Academic journal article Studies in Literature and Language

A Probe into the Narrative Structure of Jude the Obscure

Academic journal article Studies in Literature and Language

A Probe into the Narrative Structure of Jude the Obscure

Article excerpt

Abstract

This paper attempts to explore the narrative structure Hardy employed in Jude the Obscure. Based on close reading and textual analysis of Jude the Obscure, the essay argues ö that the text takes J on the form of circular structure J and contrastive symmetry. With such pluralistic forms, a perfect harmony is thus achieved between the content, especially in the tragic themes, and form so as to enhance the tragic effect and irony of the text. It is concluded that both in time span and narrative structure Hardy transcends the 19 th century Victorian norms, thus Hardy may be also acknowledged as a modernist writer.

Key words: Jude the Obscure; Narrative structure; Circular structure; Symmetry; Contrast

This essay spotlights the narrative structure of Jude the Obscure. First, the text takes on the form of circular structure in terms of space transition and plot development model. Second, symmetry is employed by Hardy to expose marital relations between the major characters as well as the process of transformation in the religious beliefs of the protagonists. Finally, contrast or conflict is embodied in the same person, between the characters or reflected in the themes of the novel. It is concluded that both in time span and narrative structure Hardy transcends the 19th century Victorian norms. In this sense Hardy may be also acknowledged as a modernist writer for his proficiency in the manipulation of circular structure, symmetry and contrast. With such pluralistic forms, a perfect harmony is thus achieved between the content, especially in the tragic themes, and form so as to enhance the tragic effect and irony of the text.

Jude the Obscure (JO) is the last novel of Thomas Hardy. Since its publication, it has provoked most heated repercussions and criticism from literary critics across the entire world. It is considered by many as the best novel Hardy ever wrote, being called his swan song . However, over the century critics still tend to focus on the content and ,+u themes of the story. + Few have u touched . the artistic form of the novel. This tendency, which emphasizes the content while neglecting the form of Hardy's novels, is more likely to mislead the readers and researchers as well while reading a novel they are vigorously tempted by its fascinating plot, characters or themes, etc as exposed to in the concentrate content of on the the novel. narrative Hence, structure this essay of the is novel designed by applying recent theories in narratology.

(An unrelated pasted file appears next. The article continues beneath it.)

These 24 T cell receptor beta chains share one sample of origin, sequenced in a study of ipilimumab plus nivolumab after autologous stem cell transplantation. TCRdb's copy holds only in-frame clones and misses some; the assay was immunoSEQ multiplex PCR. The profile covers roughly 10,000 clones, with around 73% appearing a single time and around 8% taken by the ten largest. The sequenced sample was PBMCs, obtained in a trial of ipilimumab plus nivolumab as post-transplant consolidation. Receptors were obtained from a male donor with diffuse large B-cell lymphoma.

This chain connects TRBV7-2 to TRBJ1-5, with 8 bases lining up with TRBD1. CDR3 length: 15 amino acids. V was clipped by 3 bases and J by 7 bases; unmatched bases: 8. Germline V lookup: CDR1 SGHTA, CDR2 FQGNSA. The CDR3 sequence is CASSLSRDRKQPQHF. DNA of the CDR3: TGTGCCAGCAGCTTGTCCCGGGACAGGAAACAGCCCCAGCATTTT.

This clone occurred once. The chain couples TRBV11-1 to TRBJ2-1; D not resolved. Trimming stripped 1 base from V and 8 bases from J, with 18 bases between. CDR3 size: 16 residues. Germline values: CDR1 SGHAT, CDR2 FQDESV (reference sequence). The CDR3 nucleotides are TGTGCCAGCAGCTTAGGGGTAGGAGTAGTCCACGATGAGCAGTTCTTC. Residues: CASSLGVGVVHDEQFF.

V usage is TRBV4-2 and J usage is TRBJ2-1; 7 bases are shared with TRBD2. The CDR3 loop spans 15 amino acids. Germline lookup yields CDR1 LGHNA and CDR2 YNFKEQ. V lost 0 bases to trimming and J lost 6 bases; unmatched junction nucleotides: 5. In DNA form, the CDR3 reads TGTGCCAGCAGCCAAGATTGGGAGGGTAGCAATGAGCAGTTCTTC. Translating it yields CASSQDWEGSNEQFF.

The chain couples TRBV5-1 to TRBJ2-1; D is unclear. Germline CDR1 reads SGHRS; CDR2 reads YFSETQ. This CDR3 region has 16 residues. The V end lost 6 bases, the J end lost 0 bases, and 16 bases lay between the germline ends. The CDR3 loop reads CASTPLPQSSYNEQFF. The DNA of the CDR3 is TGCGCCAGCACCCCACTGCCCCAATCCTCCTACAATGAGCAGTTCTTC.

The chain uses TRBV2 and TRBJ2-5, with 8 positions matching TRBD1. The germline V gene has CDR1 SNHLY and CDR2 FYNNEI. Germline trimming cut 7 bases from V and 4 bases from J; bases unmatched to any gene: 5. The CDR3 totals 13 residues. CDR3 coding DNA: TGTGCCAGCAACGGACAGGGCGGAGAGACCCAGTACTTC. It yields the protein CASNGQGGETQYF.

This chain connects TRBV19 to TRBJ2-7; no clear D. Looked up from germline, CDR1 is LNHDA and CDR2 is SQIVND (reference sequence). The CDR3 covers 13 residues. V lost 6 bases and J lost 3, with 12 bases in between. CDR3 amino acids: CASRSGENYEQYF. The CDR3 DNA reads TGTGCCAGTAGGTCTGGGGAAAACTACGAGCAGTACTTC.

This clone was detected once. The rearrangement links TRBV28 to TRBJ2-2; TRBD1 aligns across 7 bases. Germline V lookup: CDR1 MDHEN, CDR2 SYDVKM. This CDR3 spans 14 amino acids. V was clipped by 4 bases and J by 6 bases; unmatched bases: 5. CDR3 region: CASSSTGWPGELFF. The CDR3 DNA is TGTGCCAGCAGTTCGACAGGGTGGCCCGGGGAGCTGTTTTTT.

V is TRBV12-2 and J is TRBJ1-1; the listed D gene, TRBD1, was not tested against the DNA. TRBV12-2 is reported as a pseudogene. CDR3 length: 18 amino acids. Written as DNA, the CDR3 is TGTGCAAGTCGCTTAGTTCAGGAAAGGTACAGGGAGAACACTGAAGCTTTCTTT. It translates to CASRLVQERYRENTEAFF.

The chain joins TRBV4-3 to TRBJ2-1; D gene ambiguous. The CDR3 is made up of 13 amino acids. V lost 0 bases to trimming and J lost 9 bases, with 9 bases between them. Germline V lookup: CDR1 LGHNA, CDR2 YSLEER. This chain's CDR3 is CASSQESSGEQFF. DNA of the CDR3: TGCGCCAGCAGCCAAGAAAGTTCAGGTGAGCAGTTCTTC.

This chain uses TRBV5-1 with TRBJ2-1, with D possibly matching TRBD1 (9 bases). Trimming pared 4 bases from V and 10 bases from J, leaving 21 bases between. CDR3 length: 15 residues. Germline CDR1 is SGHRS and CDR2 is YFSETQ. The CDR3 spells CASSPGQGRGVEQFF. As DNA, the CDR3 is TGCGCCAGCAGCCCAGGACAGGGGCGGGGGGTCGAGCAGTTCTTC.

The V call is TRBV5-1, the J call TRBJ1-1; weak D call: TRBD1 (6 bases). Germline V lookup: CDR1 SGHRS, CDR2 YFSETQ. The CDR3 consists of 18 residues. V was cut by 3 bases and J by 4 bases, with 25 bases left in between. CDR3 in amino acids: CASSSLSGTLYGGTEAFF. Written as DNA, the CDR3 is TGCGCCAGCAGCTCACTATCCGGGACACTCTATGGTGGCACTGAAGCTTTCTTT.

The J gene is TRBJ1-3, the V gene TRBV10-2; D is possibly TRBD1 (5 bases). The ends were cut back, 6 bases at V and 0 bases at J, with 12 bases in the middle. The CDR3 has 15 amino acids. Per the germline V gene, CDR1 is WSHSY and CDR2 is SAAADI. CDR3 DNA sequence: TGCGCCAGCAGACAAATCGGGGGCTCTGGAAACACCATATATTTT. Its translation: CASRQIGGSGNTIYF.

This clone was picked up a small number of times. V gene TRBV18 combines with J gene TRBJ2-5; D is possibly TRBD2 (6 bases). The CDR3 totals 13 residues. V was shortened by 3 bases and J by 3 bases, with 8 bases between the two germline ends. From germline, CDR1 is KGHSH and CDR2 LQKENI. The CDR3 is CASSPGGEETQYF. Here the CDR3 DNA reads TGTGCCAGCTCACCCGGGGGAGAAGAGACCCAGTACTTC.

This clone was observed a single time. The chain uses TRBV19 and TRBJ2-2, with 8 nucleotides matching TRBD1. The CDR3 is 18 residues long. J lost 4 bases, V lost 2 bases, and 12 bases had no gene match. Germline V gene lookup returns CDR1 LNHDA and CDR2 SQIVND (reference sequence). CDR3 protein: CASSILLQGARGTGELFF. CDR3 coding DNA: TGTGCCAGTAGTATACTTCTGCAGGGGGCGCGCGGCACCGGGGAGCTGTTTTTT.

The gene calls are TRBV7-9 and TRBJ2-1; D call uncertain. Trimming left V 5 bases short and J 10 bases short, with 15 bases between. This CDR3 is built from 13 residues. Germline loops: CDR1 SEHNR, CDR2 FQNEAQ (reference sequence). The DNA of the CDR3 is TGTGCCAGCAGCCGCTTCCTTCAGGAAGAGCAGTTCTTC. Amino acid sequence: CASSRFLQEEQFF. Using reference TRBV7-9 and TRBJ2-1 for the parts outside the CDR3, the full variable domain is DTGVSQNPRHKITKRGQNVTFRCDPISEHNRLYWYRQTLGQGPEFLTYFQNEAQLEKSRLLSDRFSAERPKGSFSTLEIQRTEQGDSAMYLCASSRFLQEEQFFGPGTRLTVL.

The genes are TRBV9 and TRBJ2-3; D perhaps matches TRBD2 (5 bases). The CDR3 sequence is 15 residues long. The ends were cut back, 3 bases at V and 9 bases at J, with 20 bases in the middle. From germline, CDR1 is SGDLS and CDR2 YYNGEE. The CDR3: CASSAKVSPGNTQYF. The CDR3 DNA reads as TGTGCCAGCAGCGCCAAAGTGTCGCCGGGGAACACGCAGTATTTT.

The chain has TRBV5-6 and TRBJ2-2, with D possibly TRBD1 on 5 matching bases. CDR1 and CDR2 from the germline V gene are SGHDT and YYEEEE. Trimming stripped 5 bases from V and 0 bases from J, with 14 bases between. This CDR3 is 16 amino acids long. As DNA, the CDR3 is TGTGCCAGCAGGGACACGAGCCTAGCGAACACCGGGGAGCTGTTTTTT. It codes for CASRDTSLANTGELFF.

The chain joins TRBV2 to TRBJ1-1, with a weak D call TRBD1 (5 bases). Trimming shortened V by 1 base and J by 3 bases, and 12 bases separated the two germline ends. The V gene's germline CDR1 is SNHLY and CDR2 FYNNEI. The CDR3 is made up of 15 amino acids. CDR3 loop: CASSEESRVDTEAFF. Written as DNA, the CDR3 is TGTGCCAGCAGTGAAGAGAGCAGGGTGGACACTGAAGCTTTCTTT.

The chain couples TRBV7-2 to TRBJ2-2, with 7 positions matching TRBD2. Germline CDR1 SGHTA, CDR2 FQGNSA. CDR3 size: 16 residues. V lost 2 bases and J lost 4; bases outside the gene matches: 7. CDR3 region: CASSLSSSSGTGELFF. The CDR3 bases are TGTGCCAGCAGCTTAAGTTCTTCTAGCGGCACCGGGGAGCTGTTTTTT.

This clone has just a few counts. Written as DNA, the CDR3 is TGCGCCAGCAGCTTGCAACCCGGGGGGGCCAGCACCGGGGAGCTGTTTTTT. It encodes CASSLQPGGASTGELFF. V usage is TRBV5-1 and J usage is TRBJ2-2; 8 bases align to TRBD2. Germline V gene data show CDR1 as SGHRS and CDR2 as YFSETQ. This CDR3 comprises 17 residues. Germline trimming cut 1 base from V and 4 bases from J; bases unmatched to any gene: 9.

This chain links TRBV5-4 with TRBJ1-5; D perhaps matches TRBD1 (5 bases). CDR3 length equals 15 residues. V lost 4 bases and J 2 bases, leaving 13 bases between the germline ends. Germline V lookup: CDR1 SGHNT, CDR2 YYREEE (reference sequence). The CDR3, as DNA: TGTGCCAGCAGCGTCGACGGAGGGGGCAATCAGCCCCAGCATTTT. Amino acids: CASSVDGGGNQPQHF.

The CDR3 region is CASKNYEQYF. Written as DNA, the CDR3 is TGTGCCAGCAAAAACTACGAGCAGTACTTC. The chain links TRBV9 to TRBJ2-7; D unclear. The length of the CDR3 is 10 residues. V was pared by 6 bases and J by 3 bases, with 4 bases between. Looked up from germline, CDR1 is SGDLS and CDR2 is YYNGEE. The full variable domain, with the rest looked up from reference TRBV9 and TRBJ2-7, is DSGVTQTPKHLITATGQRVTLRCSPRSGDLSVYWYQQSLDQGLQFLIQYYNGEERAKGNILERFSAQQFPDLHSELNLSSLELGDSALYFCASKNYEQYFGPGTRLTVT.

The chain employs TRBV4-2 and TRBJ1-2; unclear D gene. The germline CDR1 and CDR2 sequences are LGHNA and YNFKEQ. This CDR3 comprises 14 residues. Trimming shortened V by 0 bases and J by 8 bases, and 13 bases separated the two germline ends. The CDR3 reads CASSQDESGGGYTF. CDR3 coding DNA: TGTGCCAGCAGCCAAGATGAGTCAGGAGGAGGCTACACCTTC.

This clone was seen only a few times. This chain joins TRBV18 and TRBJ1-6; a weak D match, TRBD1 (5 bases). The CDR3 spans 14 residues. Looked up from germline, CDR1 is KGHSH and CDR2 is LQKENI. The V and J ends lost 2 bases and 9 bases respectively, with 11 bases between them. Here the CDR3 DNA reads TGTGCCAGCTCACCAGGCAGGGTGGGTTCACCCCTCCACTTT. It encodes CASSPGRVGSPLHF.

Narrative structure is probably an essential element concerning the form of JO. In a large sense, Hardy's training in architecture and music exerts an immensely significant influence on his literary form. As Merry Williams points out, "It was his architectural training that enabled him to say that Casterbridge met the countryside in a mathematical line and that Jude the Obscure was 'almost geometrically constructed' (Williams, 2005, p.21)". He always values his architectural background and draws upon it when composing his own novels. In the novel Hardy mixes together such geometrical structure or elements as circular or ring structure, symmetry and contrast with an attempt to achieve perfect integrity between architecture and literature. For Hardy, the true architect was like an artist, a 'creator of forms'. Art must remain close to the rhythms of life, and he went on feeling this after he had given up architecture for literature:

That the author loved the art of concealing art was undiscerned. For instance, as to rhythm, years earlier he had decided that Studies in Literature and Language, 7(1), 52-59 too regular a beat was bad art. He had fortified himself in his opinion by thinking of the analogy of architecture, between which art and that of poetry he had discovered, to use his own words, that there existed a close and curious parallel, both arts, unlike some others, knew that in architecture cunning irregularity is of enormous worth, and it is obvious that he carried on into his verse, perhaps in part unconsciously,. …

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